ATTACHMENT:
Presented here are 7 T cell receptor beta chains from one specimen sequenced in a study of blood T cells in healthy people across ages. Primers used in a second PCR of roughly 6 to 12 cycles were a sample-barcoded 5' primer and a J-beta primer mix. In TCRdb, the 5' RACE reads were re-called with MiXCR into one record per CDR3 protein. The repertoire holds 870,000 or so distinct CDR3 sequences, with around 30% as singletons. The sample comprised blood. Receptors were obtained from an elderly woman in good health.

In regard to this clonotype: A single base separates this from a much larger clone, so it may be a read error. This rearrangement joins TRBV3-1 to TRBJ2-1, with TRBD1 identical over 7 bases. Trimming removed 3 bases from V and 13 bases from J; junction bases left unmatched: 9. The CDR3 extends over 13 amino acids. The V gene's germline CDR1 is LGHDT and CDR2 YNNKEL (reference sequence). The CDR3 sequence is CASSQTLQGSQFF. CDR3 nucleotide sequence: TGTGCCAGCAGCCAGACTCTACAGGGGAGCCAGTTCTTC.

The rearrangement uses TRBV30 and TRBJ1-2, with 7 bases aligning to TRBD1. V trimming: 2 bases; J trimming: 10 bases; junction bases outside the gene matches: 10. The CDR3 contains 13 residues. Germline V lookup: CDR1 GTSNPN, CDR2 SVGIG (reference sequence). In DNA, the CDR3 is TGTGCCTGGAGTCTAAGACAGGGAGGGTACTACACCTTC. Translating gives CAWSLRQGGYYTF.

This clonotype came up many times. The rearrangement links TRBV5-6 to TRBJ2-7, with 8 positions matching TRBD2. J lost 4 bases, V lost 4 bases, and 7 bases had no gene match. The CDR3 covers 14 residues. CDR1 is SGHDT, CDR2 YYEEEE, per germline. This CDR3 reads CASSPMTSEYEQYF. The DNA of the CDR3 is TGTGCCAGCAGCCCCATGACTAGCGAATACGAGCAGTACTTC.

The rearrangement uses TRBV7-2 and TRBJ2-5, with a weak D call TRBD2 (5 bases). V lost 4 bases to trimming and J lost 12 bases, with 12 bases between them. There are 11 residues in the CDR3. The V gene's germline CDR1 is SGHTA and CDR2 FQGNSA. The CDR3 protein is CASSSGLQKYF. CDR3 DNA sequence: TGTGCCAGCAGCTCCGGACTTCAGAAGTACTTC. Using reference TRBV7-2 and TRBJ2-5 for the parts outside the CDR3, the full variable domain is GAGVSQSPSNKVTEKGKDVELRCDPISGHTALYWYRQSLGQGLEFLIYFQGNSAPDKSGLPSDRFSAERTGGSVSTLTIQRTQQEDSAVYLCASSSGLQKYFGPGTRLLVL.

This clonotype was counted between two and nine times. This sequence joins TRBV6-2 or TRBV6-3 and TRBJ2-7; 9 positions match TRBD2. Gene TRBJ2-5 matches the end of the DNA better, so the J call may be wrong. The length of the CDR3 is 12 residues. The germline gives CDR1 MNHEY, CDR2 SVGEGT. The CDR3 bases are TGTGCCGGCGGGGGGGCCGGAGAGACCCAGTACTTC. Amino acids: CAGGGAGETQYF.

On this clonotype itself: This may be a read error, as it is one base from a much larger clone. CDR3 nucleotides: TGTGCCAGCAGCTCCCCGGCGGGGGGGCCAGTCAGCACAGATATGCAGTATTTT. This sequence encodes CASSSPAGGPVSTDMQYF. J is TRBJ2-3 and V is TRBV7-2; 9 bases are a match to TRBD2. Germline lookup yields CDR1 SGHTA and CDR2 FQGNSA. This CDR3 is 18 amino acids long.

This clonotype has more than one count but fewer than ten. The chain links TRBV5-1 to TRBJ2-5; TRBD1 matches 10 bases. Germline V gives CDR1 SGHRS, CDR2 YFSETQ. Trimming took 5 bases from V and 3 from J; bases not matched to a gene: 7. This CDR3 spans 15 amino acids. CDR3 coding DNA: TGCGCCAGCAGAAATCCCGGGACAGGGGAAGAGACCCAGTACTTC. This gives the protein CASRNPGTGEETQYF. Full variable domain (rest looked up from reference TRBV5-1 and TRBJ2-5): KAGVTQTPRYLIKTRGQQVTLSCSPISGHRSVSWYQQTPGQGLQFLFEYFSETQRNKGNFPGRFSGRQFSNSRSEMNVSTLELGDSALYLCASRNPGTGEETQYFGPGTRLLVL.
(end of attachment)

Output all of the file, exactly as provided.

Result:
Presented here are 7 T cell receptor beta chains from one specimen sequenced in a study of blood T cells in healthy people across ages. Primers used in a second PCR of roughly 6 to 12 cycles were a sample-barcoded 5' primer and a J-beta primer mix. In TCRdb, the 5' RACE reads were re-called with MiXCR into one record per CDR3 protein. The repertoire holds 870,000 or so distinct CDR3 sequences, with around 30% as singletons. The sample comprised blood. Receptors were obtained from an elderly woman in good health.

In regard to this clonotype: A single base separates this from a much larger clone, so it may be a read error. This rearrangement joins TRBV3-1 to TRBJ2-1, with TRBD1 identical over 7 bases. Trimming removed 3 bases from V and 13 bases from J; junction bases left unmatched: 9. The CDR3 extends over 13 amino acids. The V gene's germline CDR1 is LGHDT and CDR2 YNNKEL (reference sequence). The CDR3 sequence is CASSQTLQGSQFF. CDR3 nucleotide sequence: TGTGCCAGCAGCCAGACTCTACAGGGGAGCCAGTTCTTC.

The rearrangement uses TRBV30 and TRBJ1-2, with 7 bases aligning to TRBD1. V trimming: 2 bases; J trimming: 10 bases; junction bases outside the gene matches: 10. The CDR3 contains 13 residues. Germline V lookup: CDR1 GTSNPN, CDR2 SVGIG (reference sequence). In DNA, the CDR3 is TGTGCCTGGAGTCTAAGACAGGGAGGGTACTACACCTTC. Translating gives CAWSLRQGGYYTF.

This clonotype came up many times. The rearrangement links TRBV5-6 to TRBJ2-7, with 8 positions matching TRBD2. J lost 4 bases, V lost 4 bases, and 7 bases had no gene match. The CDR3 covers 14 residues. CDR1 is SGHDT, CDR2 YYEEEE, per germline. This CDR3 reads CASSPMTSEYEQYF. The DNA of the CDR3 is TGTGCCAGCAGCCCCATGACTAGCGAATACGAGCAGTACTTC.

The rearrangement uses TRBV7-2 and TRBJ2-5, with a weak D call TRBD2 (5 bases). V lost 4 bases to trimming and J lost 12 bases, with 12 bases between them. There are 11 residues in the CDR3. The V gene's germline CDR1 is SGHTA and CDR2 FQGNSA. The CDR3 protein is CASSSGLQKYF. CDR3 DNA sequence: TGTGCCAGCAGCTCCGGACTTCAGAAGTACTTC. Using reference TRBV7-2 and TRBJ2-5 for the parts outside the CDR3, the full variable domain is GAGVSQSPSNKVTEKGKDVELRCDPISGHTALYWYRQSLGQGLEFLIYFQGNSAPDKSGLPSDRFSAERTGGSVSTLTIQRTQQEDSAVYLCASSSGLQKYFGPGTRLLVL.

This clonotype was counted between two and nine times. This sequence joins TRBV6-2 or TRBV6-3 and TRBJ2-7; 9 positions match TRBD2. Gene TRBJ2-5 matches the end of the DNA better, so the J call may be wrong. The length of the CDR3 is 12 residues. The germline gives CDR1 MNHEY, CDR2 SVGEGT. The CDR3 bases are TGTGCCGGCGGGGGGGCCGGAGAGACCCAGTACTTC. Amino acids: CAGGGAGETQYF.

On this clonotype itself: This may be a read error, as it is one base from a much larger clone. CDR3 nucleotides: TGTGCCAGCAGCTCCCCGGCGGGGGGGCCAGTCAGCACAGATATGCAGTATTTT. This sequence encodes CASSSPAGGPVSTDMQYF. J is TRBJ2-3 and V is TRBV7-2; 9 bases are a match to TRBD2. Germline lookup yields CDR1 SGHTA and CDR2 FQGNSA. This CDR3 is 18 amino acids long.

This clonotype has more than one count but fewer than ten. The chain links TRBV5-1 to TRBJ2-5; TRBD1 matches 10 bases. Germline V gives CDR1 SGHRS, CDR2 YFSETQ. Trimming took 5 bases from V and 3 from J; bases not matched to a gene: 7. This CDR3 spans 15 amino acids. CDR3 coding DNA: TGCGCCAGCAGAAATCCCGGGACAGGGGAAGAGACCCAGTACTTC. This gives the protein CASRNPGTGEETQYF. Full variable domain (rest looked up from reference TRBV5-1 and TRBJ2-5): KAGVTQTPRYLIKTRGQQVTLSCSPISGHRSVSWYQQTPGQGLQFLFEYFSETQRNKGNFPGRFSGRQFSNSRSEMNVSTLELGDSALYLCASRNPGTGEETQYFGPGTRLLVL.